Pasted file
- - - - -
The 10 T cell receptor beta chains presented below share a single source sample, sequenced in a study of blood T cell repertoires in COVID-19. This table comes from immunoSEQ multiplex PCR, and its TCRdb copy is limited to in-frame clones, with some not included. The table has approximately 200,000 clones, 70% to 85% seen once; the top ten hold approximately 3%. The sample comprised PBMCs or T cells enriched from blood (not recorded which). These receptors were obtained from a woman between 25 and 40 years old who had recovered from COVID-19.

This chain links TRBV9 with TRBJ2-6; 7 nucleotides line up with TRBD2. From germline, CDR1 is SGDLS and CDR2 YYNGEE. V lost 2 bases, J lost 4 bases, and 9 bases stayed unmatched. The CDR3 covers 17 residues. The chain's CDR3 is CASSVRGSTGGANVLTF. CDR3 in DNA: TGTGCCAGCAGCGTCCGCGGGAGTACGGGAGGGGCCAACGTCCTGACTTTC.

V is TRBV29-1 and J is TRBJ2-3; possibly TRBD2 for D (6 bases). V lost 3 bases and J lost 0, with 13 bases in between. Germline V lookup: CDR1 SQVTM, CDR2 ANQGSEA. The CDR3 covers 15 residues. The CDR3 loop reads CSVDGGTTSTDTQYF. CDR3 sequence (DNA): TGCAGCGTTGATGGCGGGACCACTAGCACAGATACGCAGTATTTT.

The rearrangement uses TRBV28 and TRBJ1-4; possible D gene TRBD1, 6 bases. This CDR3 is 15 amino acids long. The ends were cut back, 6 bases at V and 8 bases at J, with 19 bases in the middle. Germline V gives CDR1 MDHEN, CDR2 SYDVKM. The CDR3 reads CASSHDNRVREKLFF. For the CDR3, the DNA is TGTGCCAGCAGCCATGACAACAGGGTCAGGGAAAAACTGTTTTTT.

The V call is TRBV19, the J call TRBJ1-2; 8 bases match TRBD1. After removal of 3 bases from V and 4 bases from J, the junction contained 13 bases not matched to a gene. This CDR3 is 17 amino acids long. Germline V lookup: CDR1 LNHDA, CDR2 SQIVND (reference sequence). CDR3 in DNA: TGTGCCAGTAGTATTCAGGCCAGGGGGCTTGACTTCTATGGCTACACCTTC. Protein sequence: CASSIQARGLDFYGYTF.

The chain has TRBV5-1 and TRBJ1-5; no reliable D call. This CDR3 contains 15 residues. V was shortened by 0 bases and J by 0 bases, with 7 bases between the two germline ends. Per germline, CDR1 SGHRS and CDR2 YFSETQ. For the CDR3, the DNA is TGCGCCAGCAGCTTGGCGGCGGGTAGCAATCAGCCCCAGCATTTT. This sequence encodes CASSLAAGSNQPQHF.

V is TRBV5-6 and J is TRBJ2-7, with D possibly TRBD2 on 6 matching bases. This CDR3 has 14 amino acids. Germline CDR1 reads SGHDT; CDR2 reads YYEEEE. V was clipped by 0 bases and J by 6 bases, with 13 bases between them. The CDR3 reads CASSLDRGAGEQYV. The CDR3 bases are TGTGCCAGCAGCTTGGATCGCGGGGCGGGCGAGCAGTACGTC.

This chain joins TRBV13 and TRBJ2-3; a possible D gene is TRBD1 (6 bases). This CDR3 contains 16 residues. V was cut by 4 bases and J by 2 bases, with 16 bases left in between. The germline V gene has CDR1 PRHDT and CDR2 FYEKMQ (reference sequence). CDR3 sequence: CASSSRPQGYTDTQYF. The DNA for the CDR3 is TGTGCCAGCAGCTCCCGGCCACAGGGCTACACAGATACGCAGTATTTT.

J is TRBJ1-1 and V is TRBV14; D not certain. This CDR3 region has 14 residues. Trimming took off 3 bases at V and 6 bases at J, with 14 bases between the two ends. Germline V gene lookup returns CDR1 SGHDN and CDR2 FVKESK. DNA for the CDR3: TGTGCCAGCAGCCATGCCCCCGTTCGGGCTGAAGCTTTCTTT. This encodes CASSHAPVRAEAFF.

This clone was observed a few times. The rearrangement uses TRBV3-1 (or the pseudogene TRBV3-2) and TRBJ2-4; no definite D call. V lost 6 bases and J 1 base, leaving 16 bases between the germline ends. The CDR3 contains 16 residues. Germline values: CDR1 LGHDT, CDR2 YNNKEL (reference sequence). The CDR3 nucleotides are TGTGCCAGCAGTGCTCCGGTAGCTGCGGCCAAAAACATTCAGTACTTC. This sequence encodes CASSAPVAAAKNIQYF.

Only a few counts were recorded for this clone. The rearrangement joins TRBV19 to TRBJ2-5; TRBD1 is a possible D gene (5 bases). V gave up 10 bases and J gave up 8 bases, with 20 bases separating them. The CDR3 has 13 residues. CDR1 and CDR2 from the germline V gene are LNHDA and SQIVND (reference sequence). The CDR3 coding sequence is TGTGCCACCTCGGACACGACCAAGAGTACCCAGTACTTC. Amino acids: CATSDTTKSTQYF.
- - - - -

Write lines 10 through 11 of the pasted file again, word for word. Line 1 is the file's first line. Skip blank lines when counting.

This clone was observed a few times. The rearrangement uses TRBV3-1 (or the pseudogene TRBV3-2) and TRBJ2-4; no definite D call. V lost 6 bases and J 1 base, leaving 16 bases between the germline ends. The CDR3 contains 16 residues. Germline values: CDR1 LGHDT, CDR2 YNNKEL (reference sequence). The CDR3 nucleotides are TGTGCCAGCAGTGCTCCGGTAGCTGCGGCCAAAAACATTCAGTACTTC. This sequence encodes CASSAPVAAAKNIQYF.

Only a few counts were recorded for this clone. The rearrangement joins TRBV19 to TRBJ2-5; TRBD1 is a possible D gene (5 bases). V gave up 10 bases and J gave up 8 bases, with 20 bases separating them. The CDR3 has 13 residues. CDR1 and CDR2 from the germline V gene are LNHDA and SQIVND (reference sequence). The CDR3 coding sequence is TGTGCCACCTCGGACACGACCAAGAGTACCCAGTACTTC. Amino acids: CATSDTTKSTQYF.